The Universal Declaration of Human Rights remains the foundation on which the United Nations’ human rights framework is built. The contribution of the declaration to human rights was and remains immense.
After deliberations focused on distilling universal human rights and values common to all humanity, the drafters, led by Eleanor Roosevelt, proposed 30 articles expressing universal rights, including the freedoms of expression, religion, movement, and assembly.
It also affirmed the right to life, the right to own property, the prohibition of slavery, and the concepts of dignity, equality, and due process.
But around the globe, those rights are increasingly under assault.
No doubt governments around the world will issue statements recognizing the anniversary and affirming their commitment to human rights.
But governments flout rights with little consequence. Democracy has been overthrown with alarming frequency in the Sahel region of Africa and has been in slow retreat globally for years, according to Freedom House.
Religious persecution and violence is increasingly common. Authoritarian governments, led by Beijing, seek to control speech and police their populations via increasingly omnipresent surveillance. In China, perhaps 1 million Uyghur Muslims are imprisoned and subject to forced labor. In fact, the U.S. has determined that Beijing is committing genocide in Xinxiang.
The U.N. conducts human rights kabuki theater, but no one seriously expects it to act in defense of human rights. The premier human rights body at the U.N., the Human Rights Council, focuses much of its time on condemning Israel, but has no time to condemn China, Cuba, or the many other human rights violators.
Likewise, governments dishonestly spin tales of their fidelity to human rights in the Human Rights Council during the universal periodic reviews. Other governments disingenuously nod along with those falsehoods and assert that the process is helpful.
Meanwhile, human rights advocates too often ignore violations of basic human rights and freedoms and instead seek to expand the number of rights and distort their interpretation in ways never envisioned by those who drafted the Universal Declaration.
As noted by former Secretary of State Mike Pompeo, the original 30 rights in the Universal Declaration of Human Rights have proliferated into more than 1,300 rights provisions in 64 agreements.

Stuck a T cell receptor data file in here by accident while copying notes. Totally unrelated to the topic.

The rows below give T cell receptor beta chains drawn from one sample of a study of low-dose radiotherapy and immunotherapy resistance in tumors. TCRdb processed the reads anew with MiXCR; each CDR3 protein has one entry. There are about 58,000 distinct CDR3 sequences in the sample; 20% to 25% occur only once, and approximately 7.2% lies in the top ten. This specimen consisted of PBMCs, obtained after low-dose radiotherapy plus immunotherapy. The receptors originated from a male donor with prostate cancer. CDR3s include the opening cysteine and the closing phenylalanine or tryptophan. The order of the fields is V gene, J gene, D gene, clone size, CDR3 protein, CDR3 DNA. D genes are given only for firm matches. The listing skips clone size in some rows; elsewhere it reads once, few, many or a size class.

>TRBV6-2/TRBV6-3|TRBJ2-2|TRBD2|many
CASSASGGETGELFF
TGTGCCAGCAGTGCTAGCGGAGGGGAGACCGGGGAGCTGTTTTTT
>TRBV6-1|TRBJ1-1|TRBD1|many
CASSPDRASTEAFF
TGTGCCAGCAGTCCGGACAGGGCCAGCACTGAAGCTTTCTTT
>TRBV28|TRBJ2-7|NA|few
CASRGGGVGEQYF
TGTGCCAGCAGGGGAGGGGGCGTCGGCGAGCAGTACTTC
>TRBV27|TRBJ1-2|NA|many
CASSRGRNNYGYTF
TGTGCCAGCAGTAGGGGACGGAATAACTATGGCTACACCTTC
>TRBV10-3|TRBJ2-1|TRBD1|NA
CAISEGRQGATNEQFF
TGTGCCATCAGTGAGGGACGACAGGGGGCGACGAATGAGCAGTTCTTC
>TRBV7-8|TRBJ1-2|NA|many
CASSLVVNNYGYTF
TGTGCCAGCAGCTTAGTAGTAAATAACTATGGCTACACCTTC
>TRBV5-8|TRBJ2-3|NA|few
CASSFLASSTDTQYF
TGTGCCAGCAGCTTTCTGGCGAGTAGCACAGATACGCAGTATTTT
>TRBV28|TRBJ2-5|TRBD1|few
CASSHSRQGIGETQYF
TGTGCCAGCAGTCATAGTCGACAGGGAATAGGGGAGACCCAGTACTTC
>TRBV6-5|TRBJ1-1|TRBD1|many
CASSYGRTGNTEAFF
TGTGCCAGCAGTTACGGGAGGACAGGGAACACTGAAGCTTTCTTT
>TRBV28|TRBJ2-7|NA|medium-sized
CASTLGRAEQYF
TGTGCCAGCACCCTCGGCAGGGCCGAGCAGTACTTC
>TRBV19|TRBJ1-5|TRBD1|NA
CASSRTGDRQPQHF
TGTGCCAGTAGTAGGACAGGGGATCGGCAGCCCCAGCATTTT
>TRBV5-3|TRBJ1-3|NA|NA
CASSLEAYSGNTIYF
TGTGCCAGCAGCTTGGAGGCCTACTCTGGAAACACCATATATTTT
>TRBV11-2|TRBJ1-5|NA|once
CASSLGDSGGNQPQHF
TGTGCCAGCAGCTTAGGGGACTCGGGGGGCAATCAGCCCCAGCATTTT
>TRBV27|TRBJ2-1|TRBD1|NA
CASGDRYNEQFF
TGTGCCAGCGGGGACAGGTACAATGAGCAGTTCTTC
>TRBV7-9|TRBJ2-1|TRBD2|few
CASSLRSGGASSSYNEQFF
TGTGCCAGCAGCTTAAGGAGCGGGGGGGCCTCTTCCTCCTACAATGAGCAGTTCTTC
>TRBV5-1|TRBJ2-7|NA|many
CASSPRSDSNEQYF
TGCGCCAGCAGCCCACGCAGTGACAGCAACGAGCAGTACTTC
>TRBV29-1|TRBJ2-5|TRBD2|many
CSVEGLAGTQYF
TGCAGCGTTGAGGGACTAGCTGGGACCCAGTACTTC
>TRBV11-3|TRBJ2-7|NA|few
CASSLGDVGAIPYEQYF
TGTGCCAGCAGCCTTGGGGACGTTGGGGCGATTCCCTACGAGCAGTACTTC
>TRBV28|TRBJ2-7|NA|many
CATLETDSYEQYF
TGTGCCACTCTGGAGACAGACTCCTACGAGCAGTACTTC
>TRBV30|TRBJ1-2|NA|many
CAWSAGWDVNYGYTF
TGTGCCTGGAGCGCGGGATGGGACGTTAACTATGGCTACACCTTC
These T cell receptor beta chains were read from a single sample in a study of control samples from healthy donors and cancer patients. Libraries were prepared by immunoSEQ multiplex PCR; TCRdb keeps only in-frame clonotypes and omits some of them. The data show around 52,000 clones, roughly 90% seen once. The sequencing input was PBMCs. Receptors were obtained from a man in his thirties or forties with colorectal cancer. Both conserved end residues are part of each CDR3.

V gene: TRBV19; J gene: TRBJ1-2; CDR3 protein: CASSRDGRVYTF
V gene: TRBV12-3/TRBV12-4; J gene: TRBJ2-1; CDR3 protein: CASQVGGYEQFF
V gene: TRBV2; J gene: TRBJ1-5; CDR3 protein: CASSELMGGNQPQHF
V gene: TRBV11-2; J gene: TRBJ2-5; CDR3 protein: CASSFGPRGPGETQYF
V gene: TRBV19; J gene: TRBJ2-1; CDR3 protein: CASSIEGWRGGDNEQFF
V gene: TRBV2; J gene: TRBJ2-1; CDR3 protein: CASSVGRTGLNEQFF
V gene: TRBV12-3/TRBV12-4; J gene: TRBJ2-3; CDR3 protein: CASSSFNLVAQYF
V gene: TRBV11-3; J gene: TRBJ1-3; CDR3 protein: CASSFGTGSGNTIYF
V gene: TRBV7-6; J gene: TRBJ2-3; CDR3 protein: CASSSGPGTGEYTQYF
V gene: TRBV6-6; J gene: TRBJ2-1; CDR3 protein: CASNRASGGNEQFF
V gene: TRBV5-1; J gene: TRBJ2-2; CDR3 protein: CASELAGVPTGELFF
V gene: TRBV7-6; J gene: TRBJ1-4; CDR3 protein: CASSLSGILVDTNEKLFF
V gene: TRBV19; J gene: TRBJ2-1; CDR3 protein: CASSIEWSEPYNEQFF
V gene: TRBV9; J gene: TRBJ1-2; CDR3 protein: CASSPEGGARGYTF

Those new rights encompass a variety of matters, including rights to a healthy environment, peace, development, and sexual orientation and gender identity, among many other issues.
What’s so wrong with expanding the scope of human rights? Unfortunately, more rights do not translate into more justice, more freedom, or more protection for individuals.
But the proliferation of rights and the desire to advance all of them without preference dilutes the attention and resources that can be applied to strengthening any one of them.
The sad reality is that the multilateral system has too frequently fallen short of fulfilling the promise in the U.N. Charter to reaffirm faith in fundamental human rights, equality, and the dignity and worth of the human person.
The evolution of the human rights discourse over the past few decades has made this challenge harder, not easier.
Pursuing new, increasingly esoteric rights claims, while ignoring the fact that much of the world’s population has yet to enjoy the rights laid out in the Universal Declaration, does a huge disservice to the billions of people who face jail or worse for speaking their opinions, protesting their government, or practicing their religion.
That was a key takeaway from the First Principles on Human Rights Series that The Heritage Foundation published in 2020. In that series, experts assessed in detail threats to basic human rights and fundamental freedoms, and made recommendations for policymakers. (The Daily Signal is the news outlet of The Heritage Foundation.)
For instance, professor Tom Finegan, a lecturer in theology and religious studies at Mary Immaculate College in Ireland, urged states to reject faulty interpretations of treaties, warning that if states are passive toward, or acquiescent to, faulty pronouncements by treaty-monitoring bodies, those pronouncements could attain the status of customary human rights law.
In another essay, Notre Dame law professor Paolo Carozza, who served on the State Department’s Commission on Unalienable Rights, urges policymakers to be cautious in the use of the concept of dignity in the law in ways that generate new rights or aggressive new understandings of rights. He emphasizes that need for broad consensus when assessing rights claims.
Lawyers Michael Farris and Paul Coleman caution that efforts to limit free speech in the name of combating “hate speech” (and the recent proposals to combat misinformation or disinformation) pose an existential threat to freedom of expression.
On the anniversary of the Universal Declaration of Human Rights, the best tribute would be to return the focus to human rights that have universal consensus. Unless those fundamental rights and freedoms are secure, other human aspirations will be forever vulnerable.
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